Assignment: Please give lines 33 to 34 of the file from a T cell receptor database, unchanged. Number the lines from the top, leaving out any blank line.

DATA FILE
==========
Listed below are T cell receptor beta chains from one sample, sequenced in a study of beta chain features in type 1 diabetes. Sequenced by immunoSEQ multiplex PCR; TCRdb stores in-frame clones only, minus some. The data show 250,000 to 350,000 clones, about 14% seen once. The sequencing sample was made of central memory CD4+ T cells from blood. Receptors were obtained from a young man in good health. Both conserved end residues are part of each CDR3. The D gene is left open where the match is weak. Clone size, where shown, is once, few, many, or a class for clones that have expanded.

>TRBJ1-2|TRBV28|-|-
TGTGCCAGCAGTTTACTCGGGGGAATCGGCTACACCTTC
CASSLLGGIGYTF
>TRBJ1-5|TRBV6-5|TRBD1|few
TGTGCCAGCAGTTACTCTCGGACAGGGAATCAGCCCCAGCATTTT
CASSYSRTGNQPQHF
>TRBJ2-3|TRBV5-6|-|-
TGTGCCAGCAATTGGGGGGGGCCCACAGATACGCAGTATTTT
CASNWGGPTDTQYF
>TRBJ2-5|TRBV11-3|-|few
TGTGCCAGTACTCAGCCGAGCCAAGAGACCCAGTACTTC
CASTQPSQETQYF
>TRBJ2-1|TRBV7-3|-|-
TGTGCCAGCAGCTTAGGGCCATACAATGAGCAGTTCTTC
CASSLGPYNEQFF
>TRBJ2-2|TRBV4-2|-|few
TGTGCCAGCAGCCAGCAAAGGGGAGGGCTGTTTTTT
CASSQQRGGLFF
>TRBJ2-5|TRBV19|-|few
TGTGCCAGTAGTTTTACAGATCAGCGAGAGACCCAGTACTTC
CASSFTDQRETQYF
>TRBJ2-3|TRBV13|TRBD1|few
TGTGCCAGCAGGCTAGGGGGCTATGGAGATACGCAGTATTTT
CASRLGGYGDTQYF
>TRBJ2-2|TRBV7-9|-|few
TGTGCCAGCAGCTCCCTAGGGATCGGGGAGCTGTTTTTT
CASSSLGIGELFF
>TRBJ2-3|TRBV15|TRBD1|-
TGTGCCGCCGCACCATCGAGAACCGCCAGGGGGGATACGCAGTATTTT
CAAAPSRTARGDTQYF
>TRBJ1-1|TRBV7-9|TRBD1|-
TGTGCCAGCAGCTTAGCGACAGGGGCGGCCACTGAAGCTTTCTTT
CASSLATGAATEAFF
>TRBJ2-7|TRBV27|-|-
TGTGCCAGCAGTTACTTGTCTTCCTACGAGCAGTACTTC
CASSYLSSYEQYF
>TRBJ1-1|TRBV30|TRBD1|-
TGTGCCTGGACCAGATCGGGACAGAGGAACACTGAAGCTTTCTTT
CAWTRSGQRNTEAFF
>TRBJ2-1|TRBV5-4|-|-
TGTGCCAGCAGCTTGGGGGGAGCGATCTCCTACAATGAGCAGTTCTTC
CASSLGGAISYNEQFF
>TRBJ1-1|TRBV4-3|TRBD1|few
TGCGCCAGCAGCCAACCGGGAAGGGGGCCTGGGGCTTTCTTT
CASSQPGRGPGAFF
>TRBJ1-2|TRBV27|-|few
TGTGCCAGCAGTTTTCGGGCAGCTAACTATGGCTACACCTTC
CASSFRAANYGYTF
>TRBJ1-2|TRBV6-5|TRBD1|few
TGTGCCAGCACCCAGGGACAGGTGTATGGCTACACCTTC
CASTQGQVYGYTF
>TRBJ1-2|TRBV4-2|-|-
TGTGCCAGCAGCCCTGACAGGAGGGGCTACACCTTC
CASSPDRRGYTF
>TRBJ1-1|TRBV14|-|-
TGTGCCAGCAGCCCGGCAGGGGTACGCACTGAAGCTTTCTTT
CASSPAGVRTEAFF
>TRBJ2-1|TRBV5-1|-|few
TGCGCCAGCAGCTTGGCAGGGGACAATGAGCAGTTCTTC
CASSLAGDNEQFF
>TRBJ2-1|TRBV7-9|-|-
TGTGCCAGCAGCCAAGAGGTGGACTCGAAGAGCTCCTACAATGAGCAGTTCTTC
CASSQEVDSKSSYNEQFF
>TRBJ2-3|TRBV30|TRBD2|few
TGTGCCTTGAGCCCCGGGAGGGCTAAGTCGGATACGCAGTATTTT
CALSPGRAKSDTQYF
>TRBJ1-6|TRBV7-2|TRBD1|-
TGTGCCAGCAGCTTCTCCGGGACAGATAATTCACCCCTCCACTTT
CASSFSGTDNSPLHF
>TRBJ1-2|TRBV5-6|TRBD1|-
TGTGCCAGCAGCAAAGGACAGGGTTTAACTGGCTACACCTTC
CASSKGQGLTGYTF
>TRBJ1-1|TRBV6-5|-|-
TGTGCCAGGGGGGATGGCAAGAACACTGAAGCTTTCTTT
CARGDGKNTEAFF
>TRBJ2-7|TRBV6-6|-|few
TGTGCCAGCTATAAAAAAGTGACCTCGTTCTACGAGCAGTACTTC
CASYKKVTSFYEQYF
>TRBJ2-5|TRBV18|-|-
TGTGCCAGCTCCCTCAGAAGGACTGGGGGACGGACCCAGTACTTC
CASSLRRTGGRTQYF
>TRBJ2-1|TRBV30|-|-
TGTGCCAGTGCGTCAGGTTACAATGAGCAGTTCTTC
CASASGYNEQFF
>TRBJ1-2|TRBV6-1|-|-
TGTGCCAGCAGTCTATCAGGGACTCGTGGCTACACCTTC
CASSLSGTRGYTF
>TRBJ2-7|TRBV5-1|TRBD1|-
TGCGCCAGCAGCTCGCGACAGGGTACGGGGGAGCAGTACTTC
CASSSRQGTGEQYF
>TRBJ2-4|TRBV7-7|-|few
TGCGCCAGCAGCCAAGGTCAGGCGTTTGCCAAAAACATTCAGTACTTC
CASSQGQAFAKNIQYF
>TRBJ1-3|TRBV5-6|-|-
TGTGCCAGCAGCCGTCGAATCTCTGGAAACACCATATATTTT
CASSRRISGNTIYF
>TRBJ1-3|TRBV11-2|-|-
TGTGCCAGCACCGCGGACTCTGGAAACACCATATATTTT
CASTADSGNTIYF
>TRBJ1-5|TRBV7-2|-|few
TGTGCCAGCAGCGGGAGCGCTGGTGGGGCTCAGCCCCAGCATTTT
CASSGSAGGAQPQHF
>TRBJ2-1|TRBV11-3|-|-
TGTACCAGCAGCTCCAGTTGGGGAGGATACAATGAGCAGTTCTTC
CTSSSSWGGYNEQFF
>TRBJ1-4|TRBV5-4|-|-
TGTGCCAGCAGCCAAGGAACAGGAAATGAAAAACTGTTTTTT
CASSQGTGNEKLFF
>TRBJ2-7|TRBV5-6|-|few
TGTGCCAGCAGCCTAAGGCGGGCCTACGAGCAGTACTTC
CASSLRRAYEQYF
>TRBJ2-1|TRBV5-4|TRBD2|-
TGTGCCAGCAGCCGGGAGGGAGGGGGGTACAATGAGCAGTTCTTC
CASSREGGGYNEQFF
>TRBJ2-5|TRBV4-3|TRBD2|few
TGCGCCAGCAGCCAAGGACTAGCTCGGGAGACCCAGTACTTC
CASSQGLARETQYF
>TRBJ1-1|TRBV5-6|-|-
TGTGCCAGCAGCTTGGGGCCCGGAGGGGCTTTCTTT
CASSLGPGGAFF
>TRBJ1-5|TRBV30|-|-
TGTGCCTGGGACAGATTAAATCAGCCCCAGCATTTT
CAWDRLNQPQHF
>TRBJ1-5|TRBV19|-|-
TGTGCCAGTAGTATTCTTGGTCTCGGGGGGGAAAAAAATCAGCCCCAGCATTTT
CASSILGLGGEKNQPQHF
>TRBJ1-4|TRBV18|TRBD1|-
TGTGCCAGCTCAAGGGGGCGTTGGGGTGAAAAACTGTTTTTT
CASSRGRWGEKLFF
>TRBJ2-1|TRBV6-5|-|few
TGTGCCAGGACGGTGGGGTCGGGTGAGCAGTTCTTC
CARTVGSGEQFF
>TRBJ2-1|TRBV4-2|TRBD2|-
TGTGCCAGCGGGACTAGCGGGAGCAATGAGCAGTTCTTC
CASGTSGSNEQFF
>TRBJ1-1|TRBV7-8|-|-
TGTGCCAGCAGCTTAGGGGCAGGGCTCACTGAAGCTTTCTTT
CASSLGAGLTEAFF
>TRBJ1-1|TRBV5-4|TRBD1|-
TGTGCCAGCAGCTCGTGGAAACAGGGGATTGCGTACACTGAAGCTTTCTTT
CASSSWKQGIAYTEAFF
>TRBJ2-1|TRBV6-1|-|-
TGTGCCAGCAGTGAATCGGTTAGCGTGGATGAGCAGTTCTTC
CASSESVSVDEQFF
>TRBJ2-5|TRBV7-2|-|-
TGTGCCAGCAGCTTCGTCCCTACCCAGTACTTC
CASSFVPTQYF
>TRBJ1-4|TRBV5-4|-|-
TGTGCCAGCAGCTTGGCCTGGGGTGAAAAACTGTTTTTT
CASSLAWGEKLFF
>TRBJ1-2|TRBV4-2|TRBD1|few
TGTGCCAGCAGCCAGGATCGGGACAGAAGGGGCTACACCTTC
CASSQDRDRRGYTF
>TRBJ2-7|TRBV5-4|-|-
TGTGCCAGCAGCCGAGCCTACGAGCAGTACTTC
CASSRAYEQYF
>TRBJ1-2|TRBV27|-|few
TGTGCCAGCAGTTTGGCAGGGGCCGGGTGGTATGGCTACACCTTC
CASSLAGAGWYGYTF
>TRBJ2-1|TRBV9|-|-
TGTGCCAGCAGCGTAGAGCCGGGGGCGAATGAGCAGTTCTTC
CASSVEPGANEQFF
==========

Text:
TGTGCCAGCAGCTTAGCGACAGGGGCGGCCACTGAAGCTTTCTTT
CASSLATGAATEAFF